Feature: Australian equities in 2016

11-Jan-2016

By Sarah Kendell

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There are bright spots on the local market for 2016, although spectacular falls in commodity prices in 2015 combined with the market’s gloomy start to this year have significantly dampened the 12-month outlook for Australian equities.

Despite significant falls in mining stocks in the past few months, these have not necessarily bottomed out, IOOF chief investment officer Steve Merlicek says.

“Further drops cannot be ruled out if commodity prices fall further, though on a number of metrics they are starting to look cheap,” Merlicek says.

China’s economic troubles may not be quite as severe as some predict, but its economy is still expected to transition away from commodities, which will affect the long-term outlook for Australian blue-chip miners.

“Even though our outlook for [China] is less pessimistic than consensus, our expectations of a cyclical recovery in the country’s demand for commodities are modest at best,” AllianceBernstein Australian equities chief investment officer Roy Maslen says.

“This is because China’s economic rebalancing could lead to a structural decline in such demand in future.”

With China’s commodity demand stabilising at a lower long-term level, local mining companies still have some serious work to do when it comes to trimming back capital expenditure and staff headcount,  Australian Unity Investments chief investment officer David Bryant says.

“Even though commodity prices are at the bottom, the full pain is not yet priced in,” Bryant explains.

“One of the world’s largest mining companies, Anglo American, recently announced it was cutting major assets and reducing employee numbers from 135,000 to 50,000 over the next few years.

“It begs the question – how much will Rio and BHP need to do?”

Merlicek adds that the outlook for financial stocks is rosier than some analysts have implied, with issues like increased capital requirements and tighter regulation unlikely to have a huge effect on earnings.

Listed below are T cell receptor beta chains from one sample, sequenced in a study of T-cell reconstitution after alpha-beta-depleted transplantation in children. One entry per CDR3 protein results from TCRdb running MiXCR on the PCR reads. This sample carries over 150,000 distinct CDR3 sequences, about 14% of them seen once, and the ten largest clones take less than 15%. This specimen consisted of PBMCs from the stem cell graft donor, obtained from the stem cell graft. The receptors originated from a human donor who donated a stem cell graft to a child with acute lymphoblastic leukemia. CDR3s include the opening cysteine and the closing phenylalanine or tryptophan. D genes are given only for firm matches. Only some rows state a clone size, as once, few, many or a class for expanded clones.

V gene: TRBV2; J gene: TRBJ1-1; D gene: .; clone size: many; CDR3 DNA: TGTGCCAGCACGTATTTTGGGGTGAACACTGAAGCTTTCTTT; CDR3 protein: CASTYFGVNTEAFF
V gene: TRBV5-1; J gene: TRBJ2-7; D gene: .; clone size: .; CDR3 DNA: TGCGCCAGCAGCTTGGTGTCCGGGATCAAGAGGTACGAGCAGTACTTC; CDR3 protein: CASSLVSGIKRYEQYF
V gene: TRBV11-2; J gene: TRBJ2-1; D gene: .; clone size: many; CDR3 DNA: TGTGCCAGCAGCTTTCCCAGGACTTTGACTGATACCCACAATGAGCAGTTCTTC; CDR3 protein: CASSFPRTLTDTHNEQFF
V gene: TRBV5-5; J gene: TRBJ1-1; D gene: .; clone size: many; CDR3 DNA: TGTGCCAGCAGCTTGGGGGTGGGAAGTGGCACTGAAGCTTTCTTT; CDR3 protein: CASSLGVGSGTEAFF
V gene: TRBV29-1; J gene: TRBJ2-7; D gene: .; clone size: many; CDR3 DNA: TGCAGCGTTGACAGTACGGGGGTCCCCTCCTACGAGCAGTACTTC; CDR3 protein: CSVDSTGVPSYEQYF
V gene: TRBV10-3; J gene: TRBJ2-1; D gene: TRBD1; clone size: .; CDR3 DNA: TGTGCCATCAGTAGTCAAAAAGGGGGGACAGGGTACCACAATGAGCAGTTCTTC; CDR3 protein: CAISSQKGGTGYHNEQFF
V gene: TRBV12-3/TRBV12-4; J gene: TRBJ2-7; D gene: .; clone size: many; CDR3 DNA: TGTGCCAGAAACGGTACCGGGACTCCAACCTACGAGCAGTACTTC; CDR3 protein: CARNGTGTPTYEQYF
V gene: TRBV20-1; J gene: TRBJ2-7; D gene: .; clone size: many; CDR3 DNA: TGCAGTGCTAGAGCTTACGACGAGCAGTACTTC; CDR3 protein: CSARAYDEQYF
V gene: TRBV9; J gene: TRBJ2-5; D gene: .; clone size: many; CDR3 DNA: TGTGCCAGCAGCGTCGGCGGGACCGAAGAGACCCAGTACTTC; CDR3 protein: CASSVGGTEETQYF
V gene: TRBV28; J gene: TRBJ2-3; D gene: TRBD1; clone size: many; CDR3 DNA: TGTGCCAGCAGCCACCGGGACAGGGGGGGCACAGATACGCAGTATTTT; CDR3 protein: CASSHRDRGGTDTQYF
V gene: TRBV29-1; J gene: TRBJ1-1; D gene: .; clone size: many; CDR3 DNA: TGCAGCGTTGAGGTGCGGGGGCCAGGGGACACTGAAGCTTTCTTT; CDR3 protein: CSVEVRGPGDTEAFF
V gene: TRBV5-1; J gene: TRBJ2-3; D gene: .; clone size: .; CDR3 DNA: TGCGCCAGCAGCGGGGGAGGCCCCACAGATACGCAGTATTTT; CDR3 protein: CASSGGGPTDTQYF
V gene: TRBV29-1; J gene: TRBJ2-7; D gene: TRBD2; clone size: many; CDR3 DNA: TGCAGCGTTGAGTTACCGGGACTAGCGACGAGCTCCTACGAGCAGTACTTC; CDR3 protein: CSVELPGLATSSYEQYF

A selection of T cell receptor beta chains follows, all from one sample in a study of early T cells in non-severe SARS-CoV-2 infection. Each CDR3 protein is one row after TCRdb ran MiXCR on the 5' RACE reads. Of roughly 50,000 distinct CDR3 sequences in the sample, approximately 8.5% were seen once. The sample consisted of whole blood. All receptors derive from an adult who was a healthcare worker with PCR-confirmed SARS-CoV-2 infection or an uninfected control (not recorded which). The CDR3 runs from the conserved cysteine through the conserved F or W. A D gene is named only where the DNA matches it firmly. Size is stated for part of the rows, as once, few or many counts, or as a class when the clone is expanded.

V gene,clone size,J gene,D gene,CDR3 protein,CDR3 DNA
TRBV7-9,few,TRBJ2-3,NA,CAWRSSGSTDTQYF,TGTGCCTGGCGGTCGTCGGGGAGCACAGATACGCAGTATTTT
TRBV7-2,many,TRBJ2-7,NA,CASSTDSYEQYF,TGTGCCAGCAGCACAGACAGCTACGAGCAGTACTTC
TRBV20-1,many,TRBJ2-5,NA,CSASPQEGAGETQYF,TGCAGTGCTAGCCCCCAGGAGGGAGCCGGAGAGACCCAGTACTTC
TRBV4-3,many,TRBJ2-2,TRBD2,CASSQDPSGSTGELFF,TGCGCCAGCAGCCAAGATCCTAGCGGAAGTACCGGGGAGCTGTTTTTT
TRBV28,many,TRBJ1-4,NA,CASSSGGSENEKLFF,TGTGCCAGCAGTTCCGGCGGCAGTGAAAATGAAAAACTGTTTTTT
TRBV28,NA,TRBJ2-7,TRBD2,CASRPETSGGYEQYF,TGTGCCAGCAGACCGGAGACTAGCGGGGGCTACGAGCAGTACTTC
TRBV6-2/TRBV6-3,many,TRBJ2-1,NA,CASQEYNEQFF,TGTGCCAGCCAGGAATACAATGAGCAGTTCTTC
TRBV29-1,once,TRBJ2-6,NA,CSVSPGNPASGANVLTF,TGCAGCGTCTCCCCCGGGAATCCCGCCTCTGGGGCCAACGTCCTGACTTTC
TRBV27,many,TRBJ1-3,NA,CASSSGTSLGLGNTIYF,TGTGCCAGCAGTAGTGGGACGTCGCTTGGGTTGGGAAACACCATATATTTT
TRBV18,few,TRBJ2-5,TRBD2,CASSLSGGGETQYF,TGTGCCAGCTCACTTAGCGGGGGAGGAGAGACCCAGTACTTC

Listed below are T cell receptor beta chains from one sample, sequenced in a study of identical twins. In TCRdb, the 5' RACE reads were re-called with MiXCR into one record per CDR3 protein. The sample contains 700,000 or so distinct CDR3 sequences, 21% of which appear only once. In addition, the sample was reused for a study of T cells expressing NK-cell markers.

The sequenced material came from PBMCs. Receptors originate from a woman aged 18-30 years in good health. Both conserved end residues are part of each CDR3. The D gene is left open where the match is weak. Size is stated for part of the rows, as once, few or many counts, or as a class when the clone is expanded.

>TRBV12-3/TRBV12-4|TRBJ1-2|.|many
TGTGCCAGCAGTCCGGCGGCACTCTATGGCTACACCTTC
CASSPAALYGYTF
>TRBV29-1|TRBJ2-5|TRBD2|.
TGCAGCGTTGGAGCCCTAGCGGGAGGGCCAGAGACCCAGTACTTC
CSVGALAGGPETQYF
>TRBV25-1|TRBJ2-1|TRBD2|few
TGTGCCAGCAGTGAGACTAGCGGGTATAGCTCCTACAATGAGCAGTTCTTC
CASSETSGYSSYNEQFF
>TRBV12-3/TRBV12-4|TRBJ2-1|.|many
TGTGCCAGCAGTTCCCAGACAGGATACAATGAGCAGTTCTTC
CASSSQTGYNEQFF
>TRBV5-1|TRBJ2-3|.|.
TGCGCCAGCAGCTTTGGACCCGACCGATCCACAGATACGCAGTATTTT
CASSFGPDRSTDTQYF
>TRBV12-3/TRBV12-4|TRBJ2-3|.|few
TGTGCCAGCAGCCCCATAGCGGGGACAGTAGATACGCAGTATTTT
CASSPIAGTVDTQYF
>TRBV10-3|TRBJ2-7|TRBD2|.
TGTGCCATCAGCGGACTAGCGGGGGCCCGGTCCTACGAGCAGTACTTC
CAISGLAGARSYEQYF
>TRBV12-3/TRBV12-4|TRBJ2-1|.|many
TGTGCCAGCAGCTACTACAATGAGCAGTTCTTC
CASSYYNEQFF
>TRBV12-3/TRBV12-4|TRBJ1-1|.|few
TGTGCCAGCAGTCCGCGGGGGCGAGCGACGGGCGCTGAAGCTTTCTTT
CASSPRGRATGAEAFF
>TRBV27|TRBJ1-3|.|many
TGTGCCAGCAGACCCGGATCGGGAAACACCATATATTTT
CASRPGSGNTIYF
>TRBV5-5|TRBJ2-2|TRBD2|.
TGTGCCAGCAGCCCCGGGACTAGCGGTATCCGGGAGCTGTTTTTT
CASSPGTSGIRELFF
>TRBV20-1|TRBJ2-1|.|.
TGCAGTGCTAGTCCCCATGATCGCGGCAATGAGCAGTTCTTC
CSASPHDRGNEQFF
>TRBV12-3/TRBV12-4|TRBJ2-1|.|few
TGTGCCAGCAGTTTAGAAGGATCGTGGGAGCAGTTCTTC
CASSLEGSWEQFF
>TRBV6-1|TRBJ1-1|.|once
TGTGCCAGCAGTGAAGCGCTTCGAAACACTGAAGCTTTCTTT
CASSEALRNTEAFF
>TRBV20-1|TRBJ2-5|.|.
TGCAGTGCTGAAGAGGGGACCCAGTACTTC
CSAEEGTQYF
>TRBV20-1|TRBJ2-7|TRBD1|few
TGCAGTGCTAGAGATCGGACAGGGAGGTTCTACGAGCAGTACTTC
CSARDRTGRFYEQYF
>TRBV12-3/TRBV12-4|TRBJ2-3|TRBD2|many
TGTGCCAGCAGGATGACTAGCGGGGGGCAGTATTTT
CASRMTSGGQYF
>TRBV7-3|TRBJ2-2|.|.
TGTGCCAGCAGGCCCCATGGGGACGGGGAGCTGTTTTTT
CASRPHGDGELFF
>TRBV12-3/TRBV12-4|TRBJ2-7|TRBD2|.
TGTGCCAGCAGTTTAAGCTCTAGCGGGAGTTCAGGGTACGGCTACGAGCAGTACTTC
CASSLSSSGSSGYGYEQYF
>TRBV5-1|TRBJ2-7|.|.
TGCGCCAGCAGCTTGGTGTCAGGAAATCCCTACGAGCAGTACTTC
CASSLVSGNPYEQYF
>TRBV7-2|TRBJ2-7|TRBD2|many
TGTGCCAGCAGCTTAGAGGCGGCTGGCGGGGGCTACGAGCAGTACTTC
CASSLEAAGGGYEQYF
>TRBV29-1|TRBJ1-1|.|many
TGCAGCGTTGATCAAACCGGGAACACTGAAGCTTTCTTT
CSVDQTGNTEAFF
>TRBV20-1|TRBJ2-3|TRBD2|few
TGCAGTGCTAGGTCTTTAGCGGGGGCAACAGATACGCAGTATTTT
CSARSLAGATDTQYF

“On all these fronts there are headwinds, but no significant collapses are expected and the current dividend yield is expected to be maintained,” he says.

T Rowe Price head of Australian equities Randal Jenneke says that over the longer term, in contrast to many other industries, the banks’ oligopoly status is unlikely to be under serious threat.

“If you look at the other oligopolies in Australia – supermarkets, general insurance, telecoms – they are all breaking down,” Jenneke says.

“Banks remain the last strong oligopoly, which is a main reason why we have been allocating capital to the sector recently.

“With the capital requirement issue largely completed, and given the reasonable-looking credit cycle, we think this is the most attractive the banks have looked in years.”

He points out yields are less sustainable in property and infrastructure stocks, which have taken advantage of credit conditions following the financial crisis to increase their debt levels.

“We have seen 20 to 30 per cent returns from infrastructure and property in recent years, but how long can that continue?” he says.

“Infrastructure companies, for example, are doing exactly what we saw in the lead-up to the financial crisis – gearing up significantly in a very low-rate environment.”

Vanguard Australia economist Alexis Gray notes that while commodities and the banks are continuing to be a drag on growth, there are signs other sectors are picking up.

“The most positive indicators are those associated with international trade, the labour market and sentiment,” Gray says.

“This suggests that the lower Australian dollar is indeed boosting exports, and that business and consumer sentiment has improved, perhaps due to a mix of factors including the strong housing market, stable unemployment rate, lower currency, which improves business competitiveness, and the change of prime minister.”

Colonial First State Global Asset Management head of economics Stephen Halmarick agrees that despite market pessimism, the Australian economy is shaping up better than expected for the coming year.

“The economy proved itself to be more resilient and more flexible than most people imagined through 2015,” Halmarick says.

“This should further help the economy through 2016.”

 Jenneke predicts that services sectors in particular will deliver valuable earnings growth heading into 2016.

“The best growth is expected to come from more traditional long-term growth areas like healthcare, which our analysis forecasts earnings to grow by around 15 to 20 per cent,” he says.

Despite these encouraging signs, investor and planner sentiment for the year ahead is lacklustre for domestic equity returns, according to Investment Trends data.

The firm’s "2015 Adviser Product Needs Report", which surveyed 676 financial planners and investors, revealed the average investor predicted a return of between 2 per cent and 3 per cent for the market this year, while financial planners predicted around 6 per cent.

“This is down from 8 per cent last year and very bearish by historic standards,” Investment Trends head of wealth management research Recep Peker says.

While Merlicek is slightly more optimistic and predicts annual returns could reach as high as the low double digits, Gray thinks the full recovery of the market is still a way off.

“A cyclical economic recovery is likely to emerge over the coming years as the drag from mining investment fades,” she says.

“However, in our view this is unlikely until late 2016 at the earliest.”

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